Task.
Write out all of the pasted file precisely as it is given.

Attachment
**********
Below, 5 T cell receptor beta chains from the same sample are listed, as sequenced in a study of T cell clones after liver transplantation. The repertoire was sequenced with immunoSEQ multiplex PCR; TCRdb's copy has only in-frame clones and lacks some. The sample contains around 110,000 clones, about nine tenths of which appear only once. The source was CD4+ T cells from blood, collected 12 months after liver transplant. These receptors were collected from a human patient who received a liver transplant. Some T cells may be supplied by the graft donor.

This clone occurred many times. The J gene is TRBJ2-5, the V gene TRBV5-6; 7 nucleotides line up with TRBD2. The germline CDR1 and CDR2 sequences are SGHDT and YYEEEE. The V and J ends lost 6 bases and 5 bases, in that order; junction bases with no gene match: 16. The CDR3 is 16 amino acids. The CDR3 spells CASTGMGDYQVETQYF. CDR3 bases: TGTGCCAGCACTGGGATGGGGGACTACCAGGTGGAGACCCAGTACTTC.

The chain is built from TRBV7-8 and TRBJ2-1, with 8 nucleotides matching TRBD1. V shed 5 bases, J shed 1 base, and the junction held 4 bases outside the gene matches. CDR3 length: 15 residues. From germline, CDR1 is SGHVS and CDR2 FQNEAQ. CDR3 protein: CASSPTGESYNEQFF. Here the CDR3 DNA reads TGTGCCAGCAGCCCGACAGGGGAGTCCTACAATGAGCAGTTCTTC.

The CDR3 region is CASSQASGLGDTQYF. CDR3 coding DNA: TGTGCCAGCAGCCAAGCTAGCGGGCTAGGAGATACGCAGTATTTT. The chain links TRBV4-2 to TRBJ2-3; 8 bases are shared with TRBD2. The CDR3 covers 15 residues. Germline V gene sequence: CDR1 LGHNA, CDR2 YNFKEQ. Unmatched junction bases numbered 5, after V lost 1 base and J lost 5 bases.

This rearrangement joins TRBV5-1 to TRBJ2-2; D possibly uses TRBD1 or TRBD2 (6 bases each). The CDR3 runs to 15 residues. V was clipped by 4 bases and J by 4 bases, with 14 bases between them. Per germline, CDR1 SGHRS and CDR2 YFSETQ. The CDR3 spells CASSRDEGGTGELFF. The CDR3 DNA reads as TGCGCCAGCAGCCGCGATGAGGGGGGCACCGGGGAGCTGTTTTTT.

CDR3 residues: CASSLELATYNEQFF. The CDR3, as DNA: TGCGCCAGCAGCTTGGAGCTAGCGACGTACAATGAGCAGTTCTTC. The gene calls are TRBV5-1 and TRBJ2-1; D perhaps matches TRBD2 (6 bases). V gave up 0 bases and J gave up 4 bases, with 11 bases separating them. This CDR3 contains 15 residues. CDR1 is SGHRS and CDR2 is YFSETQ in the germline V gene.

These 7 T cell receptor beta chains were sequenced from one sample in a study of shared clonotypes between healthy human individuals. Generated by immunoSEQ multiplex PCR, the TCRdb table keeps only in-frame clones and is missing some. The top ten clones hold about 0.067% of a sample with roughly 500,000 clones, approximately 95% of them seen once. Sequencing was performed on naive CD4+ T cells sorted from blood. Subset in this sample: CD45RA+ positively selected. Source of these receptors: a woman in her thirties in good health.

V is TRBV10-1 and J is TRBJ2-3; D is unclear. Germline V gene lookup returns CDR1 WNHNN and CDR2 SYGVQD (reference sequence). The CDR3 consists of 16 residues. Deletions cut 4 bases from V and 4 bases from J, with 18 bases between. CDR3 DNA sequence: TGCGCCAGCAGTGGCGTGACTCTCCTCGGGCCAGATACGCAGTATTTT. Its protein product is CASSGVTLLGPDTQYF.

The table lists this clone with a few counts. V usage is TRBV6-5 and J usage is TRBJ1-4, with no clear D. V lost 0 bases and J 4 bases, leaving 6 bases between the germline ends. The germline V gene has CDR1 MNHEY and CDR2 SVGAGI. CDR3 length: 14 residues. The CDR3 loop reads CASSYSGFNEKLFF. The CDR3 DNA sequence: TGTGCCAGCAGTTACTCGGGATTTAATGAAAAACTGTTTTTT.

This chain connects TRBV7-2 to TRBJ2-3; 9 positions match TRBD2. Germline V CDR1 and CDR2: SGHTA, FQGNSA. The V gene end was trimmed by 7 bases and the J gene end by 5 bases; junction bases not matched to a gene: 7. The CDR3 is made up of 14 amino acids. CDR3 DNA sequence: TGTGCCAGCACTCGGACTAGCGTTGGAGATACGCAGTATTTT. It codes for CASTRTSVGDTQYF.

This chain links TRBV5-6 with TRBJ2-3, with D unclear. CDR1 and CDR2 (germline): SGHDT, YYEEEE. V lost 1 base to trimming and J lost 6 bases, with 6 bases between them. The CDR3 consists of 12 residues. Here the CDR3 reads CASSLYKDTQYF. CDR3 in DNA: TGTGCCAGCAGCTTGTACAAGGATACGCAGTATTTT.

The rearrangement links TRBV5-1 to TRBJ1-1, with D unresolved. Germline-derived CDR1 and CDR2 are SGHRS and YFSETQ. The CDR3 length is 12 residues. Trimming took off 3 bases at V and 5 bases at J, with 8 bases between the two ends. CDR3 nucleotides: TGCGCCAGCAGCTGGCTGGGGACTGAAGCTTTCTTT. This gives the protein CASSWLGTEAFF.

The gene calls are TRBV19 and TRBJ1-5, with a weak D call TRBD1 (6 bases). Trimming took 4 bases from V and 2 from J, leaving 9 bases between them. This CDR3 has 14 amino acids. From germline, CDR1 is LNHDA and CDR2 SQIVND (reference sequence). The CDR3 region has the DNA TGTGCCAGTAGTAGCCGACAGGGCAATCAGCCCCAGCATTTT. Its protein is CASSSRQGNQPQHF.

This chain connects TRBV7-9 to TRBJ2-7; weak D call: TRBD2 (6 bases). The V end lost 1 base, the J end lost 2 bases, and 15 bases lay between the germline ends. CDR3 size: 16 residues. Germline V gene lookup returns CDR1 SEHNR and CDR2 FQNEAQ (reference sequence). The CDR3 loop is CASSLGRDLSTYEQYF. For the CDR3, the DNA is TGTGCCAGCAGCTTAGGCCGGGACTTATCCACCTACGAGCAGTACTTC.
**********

Below, 5 T cell receptor beta chains from the same sample are listed, as sequenced in a study of T cell clones after liver transplantation. The repertoire was sequenced with immunoSEQ multiplex PCR; TCRdb's copy has only in-frame clones and lacks some. The sample contains around 110,000 clones, about nine tenths of which appear only once. The source was CD4+ T cells from blood, collected 12 months after liver transplant. These receptors were collected from a human patient who received a liver transplant. Some T cells may be supplied by the graft donor.

This clone occurred many times. The J gene is TRBJ2-5, the V gene TRBV5-6; 7 nucleotides line up with TRBD2. The germline CDR1 and CDR2 sequences are SGHDT and YYEEEE. The V and J ends lost 6 bases and 5 bases, in that order; junction bases with no gene match: 16. The CDR3 is 16 amino acids. The CDR3 spells CASTGMGDYQVETQYF. CDR3 bases: TGTGCCAGCACTGGGATGGGGGACTACCAGGTGGAGACCCAGTACTTC.

The chain is built from TRBV7-8 and TRBJ2-1, with 8 nucleotides matching TRBD1. V shed 5 bases, J shed 1 base, and the junction held 4 bases outside the gene matches. CDR3 length: 15 residues. From germline, CDR1 is SGHVS and CDR2 FQNEAQ. CDR3 protein: CASSPTGESYNEQFF. Here the CDR3 DNA reads TGTGCCAGCAGCCCGACAGGGGAGTCCTACAATGAGCAGTTCTTC.

The CDR3 region is CASSQASGLGDTQYF. CDR3 coding DNA: TGTGCCAGCAGCCAAGCTAGCGGGCTAGGAGATACGCAGTATTTT. The chain links TRBV4-2 to TRBJ2-3; 8 bases are shared with TRBD2. The CDR3 covers 15 residues. Germline V gene sequence: CDR1 LGHNA, CDR2 YNFKEQ. Unmatched junction bases numbered 5, after V lost 1 base and J lost 5 bases.

This rearrangement joins TRBV5-1 to TRBJ2-2; D possibly uses TRBD1 or TRBD2 (6 bases each). The CDR3 runs to 15 residues. V was clipped by 4 bases and J by 4 bases, with 14 bases between them. Per germline, CDR1 SGHRS and CDR2 YFSETQ. The CDR3 spells CASSRDEGGTGELFF. The CDR3 DNA reads as TGCGCCAGCAGCCGCGATGAGGGGGGCACCGGGGAGCTGTTTTTT.

CDR3 residues: CASSLELATYNEQFF. The CDR3, as DNA: TGCGCCAGCAGCTTGGAGCTAGCGACGTACAATGAGCAGTTCTTC. The gene calls are TRBV5-1 and TRBJ2-1; D perhaps matches TRBD2 (6 bases). V gave up 0 bases and J gave up 4 bases, with 11 bases separating them. This CDR3 contains 15 residues. CDR1 is SGHRS and CDR2 is YFSETQ in the germline V gene.

These 7 T cell receptor beta chains were sequenced from one sample in a study of shared clonotypes between healthy human individuals. Generated by immunoSEQ multiplex PCR, the TCRdb table keeps only in-frame clones and is missing some. The top ten clones hold about 0.067% of a sample with roughly 500,000 clones, approximately 95% of them seen once. Sequencing was performed on naive CD4+ T cells sorted from blood. Subset in this sample: CD45RA+ positively selected. Source of these receptors: a woman in her thirties in good health.

V is TRBV10-1 and J is TRBJ2-3; D is unclear. Germline V gene lookup returns CDR1 WNHNN and CDR2 SYGVQD (reference sequence). The CDR3 consists of 16 residues. Deletions cut 4 bases from V and 4 bases from J, with 18 bases between. CDR3 DNA sequence: TGCGCCAGCAGTGGCGTGACTCTCCTCGGGCCAGATACGCAGTATTTT. Its protein product is CASSGVTLLGPDTQYF.

The table lists this clone with a few counts. V usage is TRBV6-5 and J usage is TRBJ1-4, with no clear D. V lost 0 bases and J 4 bases, leaving 6 bases between the germline ends. The germline V gene has CDR1 MNHEY and CDR2 SVGAGI. CDR3 length: 14 residues. The CDR3 loop reads CASSYSGFNEKLFF. The CDR3 DNA sequence: TGTGCCAGCAGTTACTCGGGATTTAATGAAAAACTGTTTTTT.

This chain connects TRBV7-2 to TRBJ2-3; 9 positions match TRBD2. Germline V CDR1 and CDR2: SGHTA, FQGNSA. The V gene end was trimmed by 7 bases and the J gene end by 5 bases; junction bases not matched to a gene: 7. The CDR3 is made up of 14 amino acids. CDR3 DNA sequence: TGTGCCAGCACTCGGACTAGCGTTGGAGATACGCAGTATTTT. It codes for CASTRTSVGDTQYF.

This chain links TRBV5-6 with TRBJ2-3, with D unclear. CDR1 and CDR2 (germline): SGHDT, YYEEEE. V lost 1 base to trimming and J lost 6 bases, with 6 bases between them. The CDR3 consists of 12 residues. Here the CDR3 reads CASSLYKDTQYF. CDR3 in DNA: TGTGCCAGCAGCTTGTACAAGGATACGCAGTATTTT.

The rearrangement links TRBV5-1 to TRBJ1-1, with D unresolved. Germline-derived CDR1 and CDR2 are SGHRS and YFSETQ. The CDR3 length is 12 residues. Trimming took off 3 bases at V and 5 bases at J, with 8 bases between the two ends. CDR3 nucleotides: TGCGCCAGCAGCTGGCTGGGGACTGAAGCTTTCTTT. This gives the protein CASSWLGTEAFF.

The gene calls are TRBV19 and TRBJ1-5, with a weak D call TRBD1 (6 bases). Trimming took 4 bases from V and 2 from J, leaving 9 bases between them. This CDR3 has 14 amino acids. From germline, CDR1 is LNHDA and CDR2 SQIVND (reference sequence). The CDR3 region has the DNA TGTGCCAGTAGTAGCCGACAGGGCAATCAGCCCCAGCATTTT. Its protein is CASSSRQGNQPQHF.

This chain connects TRBV7-9 to TRBJ2-7; weak D call: TRBD2 (6 bases). The V end lost 1 base, the J end lost 2 bases, and 15 bases lay between the germline ends. CDR3 size: 16 residues. Germline V gene lookup returns CDR1 SEHNR and CDR2 FQNEAQ (reference sequence). The CDR3 loop is CASSLGRDLSTYEQYF. For the CDR3, the DNA is TGTGCCAGCAGCTTAGGCCGGGACTTATCCACCTACGAGCAGTACTTC.